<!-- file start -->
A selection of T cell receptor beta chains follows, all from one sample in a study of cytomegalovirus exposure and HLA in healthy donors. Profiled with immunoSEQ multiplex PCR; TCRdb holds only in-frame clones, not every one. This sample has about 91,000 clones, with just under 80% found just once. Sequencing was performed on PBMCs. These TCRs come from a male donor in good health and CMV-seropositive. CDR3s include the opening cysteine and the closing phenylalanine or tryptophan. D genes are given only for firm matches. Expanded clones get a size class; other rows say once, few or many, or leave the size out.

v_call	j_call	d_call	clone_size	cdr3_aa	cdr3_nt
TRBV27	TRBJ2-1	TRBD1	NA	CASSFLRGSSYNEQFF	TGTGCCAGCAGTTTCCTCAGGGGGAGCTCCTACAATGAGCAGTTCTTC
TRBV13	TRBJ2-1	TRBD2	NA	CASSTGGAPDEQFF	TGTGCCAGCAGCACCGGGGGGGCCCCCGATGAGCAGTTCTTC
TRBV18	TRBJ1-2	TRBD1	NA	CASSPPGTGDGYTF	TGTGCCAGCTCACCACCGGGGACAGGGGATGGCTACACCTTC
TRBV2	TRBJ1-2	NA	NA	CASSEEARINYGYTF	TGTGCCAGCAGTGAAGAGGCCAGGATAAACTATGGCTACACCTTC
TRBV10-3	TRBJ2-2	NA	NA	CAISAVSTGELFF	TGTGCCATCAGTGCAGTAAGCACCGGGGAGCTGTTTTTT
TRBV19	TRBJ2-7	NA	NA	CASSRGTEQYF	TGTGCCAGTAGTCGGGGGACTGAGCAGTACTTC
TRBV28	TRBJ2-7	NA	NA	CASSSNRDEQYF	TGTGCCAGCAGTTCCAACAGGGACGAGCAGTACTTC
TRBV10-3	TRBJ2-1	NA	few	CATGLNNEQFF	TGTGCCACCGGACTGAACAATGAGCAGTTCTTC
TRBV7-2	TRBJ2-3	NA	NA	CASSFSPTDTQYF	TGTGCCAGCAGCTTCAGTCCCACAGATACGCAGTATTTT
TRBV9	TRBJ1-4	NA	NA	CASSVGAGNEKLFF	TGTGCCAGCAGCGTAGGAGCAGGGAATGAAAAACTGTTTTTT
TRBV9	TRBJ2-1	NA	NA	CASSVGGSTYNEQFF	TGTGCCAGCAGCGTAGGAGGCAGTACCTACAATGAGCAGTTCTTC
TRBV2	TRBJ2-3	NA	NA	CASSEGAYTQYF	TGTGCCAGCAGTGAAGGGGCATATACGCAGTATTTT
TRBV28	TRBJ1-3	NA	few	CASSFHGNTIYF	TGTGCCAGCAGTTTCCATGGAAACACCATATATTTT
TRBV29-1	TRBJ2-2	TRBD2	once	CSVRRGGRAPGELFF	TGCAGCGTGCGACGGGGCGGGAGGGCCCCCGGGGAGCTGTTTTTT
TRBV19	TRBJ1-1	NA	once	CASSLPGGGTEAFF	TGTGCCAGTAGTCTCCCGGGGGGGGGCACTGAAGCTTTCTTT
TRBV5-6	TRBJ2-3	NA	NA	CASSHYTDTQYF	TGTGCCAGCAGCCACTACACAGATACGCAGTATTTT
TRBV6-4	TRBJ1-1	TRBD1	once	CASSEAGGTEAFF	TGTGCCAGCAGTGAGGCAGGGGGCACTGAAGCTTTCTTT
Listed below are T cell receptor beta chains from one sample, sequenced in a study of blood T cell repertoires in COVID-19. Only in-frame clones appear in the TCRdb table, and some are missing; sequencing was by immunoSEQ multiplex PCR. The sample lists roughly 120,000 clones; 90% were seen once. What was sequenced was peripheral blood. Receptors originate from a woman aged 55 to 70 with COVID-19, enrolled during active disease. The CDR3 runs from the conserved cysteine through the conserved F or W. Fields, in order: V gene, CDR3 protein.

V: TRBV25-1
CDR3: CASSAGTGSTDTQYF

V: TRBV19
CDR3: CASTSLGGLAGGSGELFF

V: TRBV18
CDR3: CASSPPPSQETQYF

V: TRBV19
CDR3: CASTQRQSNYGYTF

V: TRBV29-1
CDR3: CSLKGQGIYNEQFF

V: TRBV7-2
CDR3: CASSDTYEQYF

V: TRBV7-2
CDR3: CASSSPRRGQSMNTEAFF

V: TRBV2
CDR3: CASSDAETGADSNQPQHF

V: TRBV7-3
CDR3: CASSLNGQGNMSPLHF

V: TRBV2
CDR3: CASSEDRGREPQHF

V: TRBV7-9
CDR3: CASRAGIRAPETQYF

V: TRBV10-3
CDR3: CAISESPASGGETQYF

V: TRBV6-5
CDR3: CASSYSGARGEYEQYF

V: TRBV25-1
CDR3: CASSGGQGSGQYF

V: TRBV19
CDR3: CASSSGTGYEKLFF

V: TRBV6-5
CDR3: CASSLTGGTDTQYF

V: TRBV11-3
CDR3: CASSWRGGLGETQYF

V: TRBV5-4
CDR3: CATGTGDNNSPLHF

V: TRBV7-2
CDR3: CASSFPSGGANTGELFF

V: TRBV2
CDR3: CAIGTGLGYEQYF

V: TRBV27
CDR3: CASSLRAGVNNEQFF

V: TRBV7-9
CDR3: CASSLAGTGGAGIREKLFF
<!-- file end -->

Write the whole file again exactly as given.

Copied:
A selection of T cell receptor beta chains follows, all from one sample in a study of cytomegalovirus exposure and HLA in healthy donors. Profiled with immunoSEQ multiplex PCR; TCRdb holds only in-frame clones, not every one. This sample has about 91,000 clones, with just under 80% found just once. Sequencing was performed on PBMCs. These TCRs come from a male donor in good health and CMV-seropositive. CDR3s include the opening cysteine and the closing phenylalanine or tryptophan. D genes are given only for firm matches. Expanded clones get a size class; other rows say once, few or many, or leave the size out.

v_call	j_call	d_call	clone_size	cdr3_aa	cdr3_nt
TRBV27	TRBJ2-1	TRBD1	NA	CASSFLRGSSYNEQFF	TGTGCCAGCAGTTTCCTCAGGGGGAGCTCCTACAATGAGCAGTTCTTC
TRBV13	TRBJ2-1	TRBD2	NA	CASSTGGAPDEQFF	TGTGCCAGCAGCACCGGGGGGGCCCCCGATGAGCAGTTCTTC
TRBV18	TRBJ1-2	TRBD1	NA	CASSPPGTGDGYTF	TGTGCCAGCTCACCACCGGGGACAGGGGATGGCTACACCTTC
TRBV2	TRBJ1-2	NA	NA	CASSEEARINYGYTF	TGTGCCAGCAGTGAAGAGGCCAGGATAAACTATGGCTACACCTTC
TRBV10-3	TRBJ2-2	NA	NA	CAISAVSTGELFF	TGTGCCATCAGTGCAGTAAGCACCGGGGAGCTGTTTTTT
TRBV19	TRBJ2-7	NA	NA	CASSRGTEQYF	TGTGCCAGTAGTCGGGGGACTGAGCAGTACTTC
TRBV28	TRBJ2-7	NA	NA	CASSSNRDEQYF	TGTGCCAGCAGTTCCAACAGGGACGAGCAGTACTTC
TRBV10-3	TRBJ2-1	NA	few	CATGLNNEQFF	TGTGCCACCGGACTGAACAATGAGCAGTTCTTC
TRBV7-2	TRBJ2-3	NA	NA	CASSFSPTDTQYF	TGTGCCAGCAGCTTCAGTCCCACAGATACGCAGTATTTT
TRBV9	TRBJ1-4	NA	NA	CASSVGAGNEKLFF	TGTGCCAGCAGCGTAGGAGCAGGGAATGAAAAACTGTTTTTT
TRBV9	TRBJ2-1	NA	NA	CASSVGGSTYNEQFF	TGTGCCAGCAGCGTAGGAGGCAGTACCTACAATGAGCAGTTCTTC
TRBV2	TRBJ2-3	NA	NA	CASSEGAYTQYF	TGTGCCAGCAGTGAAGGGGCATATACGCAGTATTTT
TRBV28	TRBJ1-3	NA	few	CASSFHGNTIYF	TGTGCCAGCAGTTTCCATGGAAACACCATATATTTT
TRBV29-1	TRBJ2-2	TRBD2	once	CSVRRGGRAPGELFF	TGCAGCGTGCGACGGGGCGGGAGGGCCCCCGGGGAGCTGTTTTTT
TRBV19	TRBJ1-1	NA	once	CASSLPGGGTEAFF	TGTGCCAGTAGTCTCCCGGGGGGGGGCACTGAAGCTTTCTTT
TRBV5-6	TRBJ2-3	NA	NA	CASSHYTDTQYF	TGTGCCAGCAGCCACTACACAGATACGCAGTATTTT
TRBV6-4	TRBJ1-1	TRBD1	once	CASSEAGGTEAFF	TGTGCCAGCAGTGAGGCAGGGGGCACTGAAGCTTTCTTT
Listed below are T cell receptor beta chains from one sample, sequenced in a study of blood T cell repertoires in COVID-19. Only in-frame clones appear in the TCRdb table, and some are missing; sequencing was by immunoSEQ multiplex PCR. The sample lists roughly 120,000 clones; 90% were seen once. What was sequenced was peripheral blood. Receptors originate from a woman aged 55 to 70 with COVID-19, enrolled during active disease. The CDR3 runs from the conserved cysteine through the conserved F or W. Fields, in order: V gene, CDR3 protein.

V: TRBV25-1
CDR3: CASSAGTGSTDTQYF

V: TRBV19
CDR3: CASTSLGGLAGGSGELFF

V: TRBV18
CDR3: CASSPPPSQETQYF

V: TRBV19
CDR3: CASTQRQSNYGYTF

V: TRBV29-1
CDR3: CSLKGQGIYNEQFF

V: TRBV7-2
CDR3: CASSDTYEQYF

V: TRBV7-2
CDR3: CASSSPRRGQSMNTEAFF

V: TRBV2
CDR3: CASSDAETGADSNQPQHF

V: TRBV7-3
CDR3: CASSLNGQGNMSPLHF

V: TRBV2
CDR3: CASSEDRGREPQHF

V: TRBV7-9
CDR3: CASRAGIRAPETQYF

V: TRBV10-3
CDR3: CAISESPASGGETQYF

V: TRBV6-5
CDR3: CASSYSGARGEYEQYF

V: TRBV25-1
CDR3: CASSGGQGSGQYF

V: TRBV19
CDR3: CASSSGTGYEKLFF

V: TRBV6-5
CDR3: CASSLTGGTDTQYF

V: TRBV11-3
CDR3: CASSWRGGLGETQYF

V: TRBV5-4
CDR3: CATGTGDNNSPLHF

V: TRBV7-2
CDR3: CASSFPSGGANTGELFF

V: TRBV2
CDR3: CAIGTGLGYEQYF

V: TRBV27
CDR3: CASSLRAGVNNEQFF

V: TRBV7-9
CDR3: CASSLAGTGGAGIREKLFF